Dr. Linda Aranaydo, a Muscogee Creek Indian, Kialegee Tribal Town, Bear Clan, has devoted her life to serving her family and her community in Sacramento, California, and is a role model for other women who wish to enter medicine. As a preschool teacher at Hintil Native American Children's Center in Oakland, California, she was raising two sons as a single parent and had no financial resources when she was admitted to medical school at the age of 37.
Mother, grandmother, preschool-elementary teacher, family physician, public health administratorat one time or another, Linda Aranaydo has been all of these. In 1970 she won an award of distinction in general scholarship while working toward a B.A. in social sciences at the University of California, Berkeley, and served on the Governor's Task Force on Early Childhood Education in 1977 and the California State American Indian Education Council from 1978 to 1980. From 1972 to 1983, she also taught at the preschool and elementary levels at the Hintil Native American Children's Center in Oakland, California. She received the Robert Crede Award for Excellence in Primary Care Medicine while she studying for her M.D. at the University of California, San Francisco.
After eleven years as a classroom teacher, the career change to family physician had its obstacles, and involved a leap of faith on her part. "College counselors were initially discouraging because of my age and family obligations," she observes. "I was 37, a single parent of two sons, an elementary school teacher with no savings when I was admitted to medical school. I had to maintain belief in my own abilities, in the strength and resilience of family and the shared vision of wellness in Indian communities. I actively sought out and received support and encouragement from individuals and organizations that shared my beliefs and goals. Family, tribal, intertribal, and spiritual supports were all essential in making the dream real." But she was determined to succeed, having seen family members and others in the American Indian community die of chronic but preventable diseases.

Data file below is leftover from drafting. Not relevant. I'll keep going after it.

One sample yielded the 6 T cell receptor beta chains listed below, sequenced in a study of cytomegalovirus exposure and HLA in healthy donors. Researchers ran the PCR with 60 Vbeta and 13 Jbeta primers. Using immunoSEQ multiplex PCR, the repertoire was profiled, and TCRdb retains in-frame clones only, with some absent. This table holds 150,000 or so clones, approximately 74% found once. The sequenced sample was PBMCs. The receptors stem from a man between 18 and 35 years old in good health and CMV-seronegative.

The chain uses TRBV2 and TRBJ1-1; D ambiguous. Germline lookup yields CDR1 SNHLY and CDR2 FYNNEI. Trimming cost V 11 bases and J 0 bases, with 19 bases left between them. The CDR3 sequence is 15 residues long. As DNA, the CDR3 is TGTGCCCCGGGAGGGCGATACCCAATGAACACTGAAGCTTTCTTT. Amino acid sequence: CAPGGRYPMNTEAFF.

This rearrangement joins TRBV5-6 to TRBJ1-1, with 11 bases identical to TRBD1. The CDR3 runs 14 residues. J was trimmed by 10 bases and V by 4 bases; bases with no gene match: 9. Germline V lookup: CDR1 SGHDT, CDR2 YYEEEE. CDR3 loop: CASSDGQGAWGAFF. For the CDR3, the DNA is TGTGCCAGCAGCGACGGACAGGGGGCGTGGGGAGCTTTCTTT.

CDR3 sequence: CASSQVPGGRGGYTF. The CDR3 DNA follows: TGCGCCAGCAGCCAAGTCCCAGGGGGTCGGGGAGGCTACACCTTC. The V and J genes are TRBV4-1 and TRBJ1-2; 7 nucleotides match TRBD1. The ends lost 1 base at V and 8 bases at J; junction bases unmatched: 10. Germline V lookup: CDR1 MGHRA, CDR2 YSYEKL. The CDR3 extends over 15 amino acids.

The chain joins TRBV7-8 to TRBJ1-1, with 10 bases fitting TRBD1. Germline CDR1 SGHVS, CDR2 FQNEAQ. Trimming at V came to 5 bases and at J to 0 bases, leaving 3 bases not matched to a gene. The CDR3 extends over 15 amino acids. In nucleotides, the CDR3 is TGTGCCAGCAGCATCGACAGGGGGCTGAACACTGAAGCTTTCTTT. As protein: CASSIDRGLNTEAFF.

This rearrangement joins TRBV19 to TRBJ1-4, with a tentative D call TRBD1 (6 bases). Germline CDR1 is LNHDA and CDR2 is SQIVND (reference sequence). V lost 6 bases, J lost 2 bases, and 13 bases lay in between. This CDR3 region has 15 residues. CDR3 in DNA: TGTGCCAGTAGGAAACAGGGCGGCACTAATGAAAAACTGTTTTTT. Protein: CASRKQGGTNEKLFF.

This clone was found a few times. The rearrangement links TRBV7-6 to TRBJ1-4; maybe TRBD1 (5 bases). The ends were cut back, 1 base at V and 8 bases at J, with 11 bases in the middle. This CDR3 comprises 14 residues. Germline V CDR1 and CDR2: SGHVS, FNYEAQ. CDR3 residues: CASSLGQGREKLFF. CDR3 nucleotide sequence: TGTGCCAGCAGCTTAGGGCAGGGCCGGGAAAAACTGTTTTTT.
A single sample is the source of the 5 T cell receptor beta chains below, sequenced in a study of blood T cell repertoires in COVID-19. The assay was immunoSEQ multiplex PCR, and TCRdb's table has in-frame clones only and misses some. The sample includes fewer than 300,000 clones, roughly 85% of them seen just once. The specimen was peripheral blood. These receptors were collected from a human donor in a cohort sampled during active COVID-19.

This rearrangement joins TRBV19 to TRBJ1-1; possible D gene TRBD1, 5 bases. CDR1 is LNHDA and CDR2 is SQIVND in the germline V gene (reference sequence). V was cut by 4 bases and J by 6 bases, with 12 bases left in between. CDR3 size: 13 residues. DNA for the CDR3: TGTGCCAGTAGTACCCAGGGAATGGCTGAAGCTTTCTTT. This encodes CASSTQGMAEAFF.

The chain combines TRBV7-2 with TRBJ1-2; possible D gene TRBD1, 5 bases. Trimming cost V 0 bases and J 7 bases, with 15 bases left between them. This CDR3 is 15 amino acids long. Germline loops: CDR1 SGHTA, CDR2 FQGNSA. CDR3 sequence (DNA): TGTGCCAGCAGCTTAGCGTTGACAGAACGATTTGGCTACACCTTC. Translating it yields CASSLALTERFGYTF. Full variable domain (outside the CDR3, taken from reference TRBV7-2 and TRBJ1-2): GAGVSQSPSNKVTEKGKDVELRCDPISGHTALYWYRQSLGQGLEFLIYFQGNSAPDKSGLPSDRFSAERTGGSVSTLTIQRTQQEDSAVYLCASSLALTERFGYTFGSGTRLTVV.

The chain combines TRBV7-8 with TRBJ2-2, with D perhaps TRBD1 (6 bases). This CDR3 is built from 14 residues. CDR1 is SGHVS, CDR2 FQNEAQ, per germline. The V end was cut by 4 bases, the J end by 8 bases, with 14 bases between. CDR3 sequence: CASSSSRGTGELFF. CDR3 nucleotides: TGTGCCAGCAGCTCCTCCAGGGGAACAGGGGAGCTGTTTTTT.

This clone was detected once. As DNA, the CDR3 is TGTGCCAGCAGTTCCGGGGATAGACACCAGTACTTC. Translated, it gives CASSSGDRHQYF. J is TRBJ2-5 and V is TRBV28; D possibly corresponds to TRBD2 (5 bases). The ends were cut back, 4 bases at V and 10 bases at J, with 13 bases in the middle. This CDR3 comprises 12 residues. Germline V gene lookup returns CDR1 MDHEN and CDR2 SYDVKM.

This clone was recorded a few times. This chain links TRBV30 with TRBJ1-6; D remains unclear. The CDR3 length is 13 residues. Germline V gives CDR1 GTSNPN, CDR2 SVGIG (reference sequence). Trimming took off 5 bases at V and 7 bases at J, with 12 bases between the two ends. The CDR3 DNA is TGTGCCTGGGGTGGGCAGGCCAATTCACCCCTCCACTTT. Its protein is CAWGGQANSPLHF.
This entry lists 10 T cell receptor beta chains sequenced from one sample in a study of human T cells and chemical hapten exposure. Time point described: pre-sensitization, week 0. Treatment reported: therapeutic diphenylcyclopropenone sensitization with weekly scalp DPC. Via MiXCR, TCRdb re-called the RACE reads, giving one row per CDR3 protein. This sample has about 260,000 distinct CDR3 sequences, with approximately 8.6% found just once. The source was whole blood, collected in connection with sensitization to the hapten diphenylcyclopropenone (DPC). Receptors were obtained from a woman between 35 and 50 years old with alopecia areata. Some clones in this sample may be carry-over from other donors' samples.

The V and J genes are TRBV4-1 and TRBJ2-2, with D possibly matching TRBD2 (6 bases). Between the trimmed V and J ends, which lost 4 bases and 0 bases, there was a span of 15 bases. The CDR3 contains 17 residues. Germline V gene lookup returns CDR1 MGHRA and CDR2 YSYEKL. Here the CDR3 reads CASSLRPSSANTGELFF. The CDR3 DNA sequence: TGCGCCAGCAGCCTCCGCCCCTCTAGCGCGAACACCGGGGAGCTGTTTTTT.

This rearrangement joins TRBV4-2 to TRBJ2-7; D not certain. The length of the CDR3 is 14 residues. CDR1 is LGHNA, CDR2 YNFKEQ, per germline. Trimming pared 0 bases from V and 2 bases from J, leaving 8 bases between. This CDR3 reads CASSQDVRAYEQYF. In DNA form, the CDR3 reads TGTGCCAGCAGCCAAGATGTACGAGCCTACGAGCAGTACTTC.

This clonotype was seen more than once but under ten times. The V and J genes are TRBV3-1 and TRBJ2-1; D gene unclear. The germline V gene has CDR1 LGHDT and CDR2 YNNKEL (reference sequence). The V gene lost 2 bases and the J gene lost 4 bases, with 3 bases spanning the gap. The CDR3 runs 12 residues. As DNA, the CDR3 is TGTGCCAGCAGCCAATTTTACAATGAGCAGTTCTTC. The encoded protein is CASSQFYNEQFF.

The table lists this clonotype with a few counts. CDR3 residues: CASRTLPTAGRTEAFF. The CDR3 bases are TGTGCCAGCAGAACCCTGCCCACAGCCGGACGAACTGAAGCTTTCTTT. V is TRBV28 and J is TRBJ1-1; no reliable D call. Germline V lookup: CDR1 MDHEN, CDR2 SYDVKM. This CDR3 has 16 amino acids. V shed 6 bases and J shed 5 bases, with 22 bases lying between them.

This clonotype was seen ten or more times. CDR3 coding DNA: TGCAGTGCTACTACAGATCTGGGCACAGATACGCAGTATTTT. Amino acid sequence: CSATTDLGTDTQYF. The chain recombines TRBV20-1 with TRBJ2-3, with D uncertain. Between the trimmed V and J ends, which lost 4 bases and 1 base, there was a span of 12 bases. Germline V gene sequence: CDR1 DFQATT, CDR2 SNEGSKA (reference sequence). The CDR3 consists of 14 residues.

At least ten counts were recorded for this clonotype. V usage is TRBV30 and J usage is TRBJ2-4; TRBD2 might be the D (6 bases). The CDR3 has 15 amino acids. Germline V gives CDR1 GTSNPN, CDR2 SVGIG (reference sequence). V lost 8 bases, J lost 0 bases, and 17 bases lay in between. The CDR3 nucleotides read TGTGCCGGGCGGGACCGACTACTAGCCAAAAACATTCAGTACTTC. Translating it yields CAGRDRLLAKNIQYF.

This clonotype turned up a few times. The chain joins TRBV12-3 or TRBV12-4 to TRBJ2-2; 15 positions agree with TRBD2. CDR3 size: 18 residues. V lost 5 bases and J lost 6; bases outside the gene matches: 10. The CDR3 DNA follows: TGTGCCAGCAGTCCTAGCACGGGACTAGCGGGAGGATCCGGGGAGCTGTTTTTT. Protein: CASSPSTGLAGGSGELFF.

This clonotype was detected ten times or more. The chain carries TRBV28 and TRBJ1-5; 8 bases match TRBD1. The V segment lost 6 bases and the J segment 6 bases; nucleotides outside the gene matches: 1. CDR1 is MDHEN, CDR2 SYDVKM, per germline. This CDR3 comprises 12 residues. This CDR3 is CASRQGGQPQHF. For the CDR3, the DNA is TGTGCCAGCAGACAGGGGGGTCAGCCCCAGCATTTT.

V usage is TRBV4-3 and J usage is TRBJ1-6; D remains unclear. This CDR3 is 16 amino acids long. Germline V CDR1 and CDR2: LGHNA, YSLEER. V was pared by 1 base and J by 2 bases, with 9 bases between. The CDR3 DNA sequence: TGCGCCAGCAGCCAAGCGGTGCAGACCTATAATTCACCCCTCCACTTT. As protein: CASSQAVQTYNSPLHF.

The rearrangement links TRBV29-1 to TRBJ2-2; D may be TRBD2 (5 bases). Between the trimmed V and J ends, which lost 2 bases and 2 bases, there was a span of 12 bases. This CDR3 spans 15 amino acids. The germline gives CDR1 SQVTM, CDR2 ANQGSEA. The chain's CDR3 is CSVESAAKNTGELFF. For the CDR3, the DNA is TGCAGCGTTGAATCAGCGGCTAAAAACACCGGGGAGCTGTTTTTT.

After earning her M.D. in 1992, she trained at the University of California, San Francisco and the Santa Rosa, California, family practice residency program. In 1995 she received the David Vanderryn Award for Outstanding Community Service as a Family Physician during her service as Chief Resident at Sutter Tracy Community Hospital, Santa Rosa. From 1997 to 2000, she worked at Indian Health Clinics in Lake, Sonoma, and Mendocino counties in California.
Dr. Aranaydo is currently director of medical services for the California Rural Indian Health Board. She also volunteers at Sacramento Urban Indian Health Project one day a week, providing care to American Indian diabetic patients and living her dream of helping her people.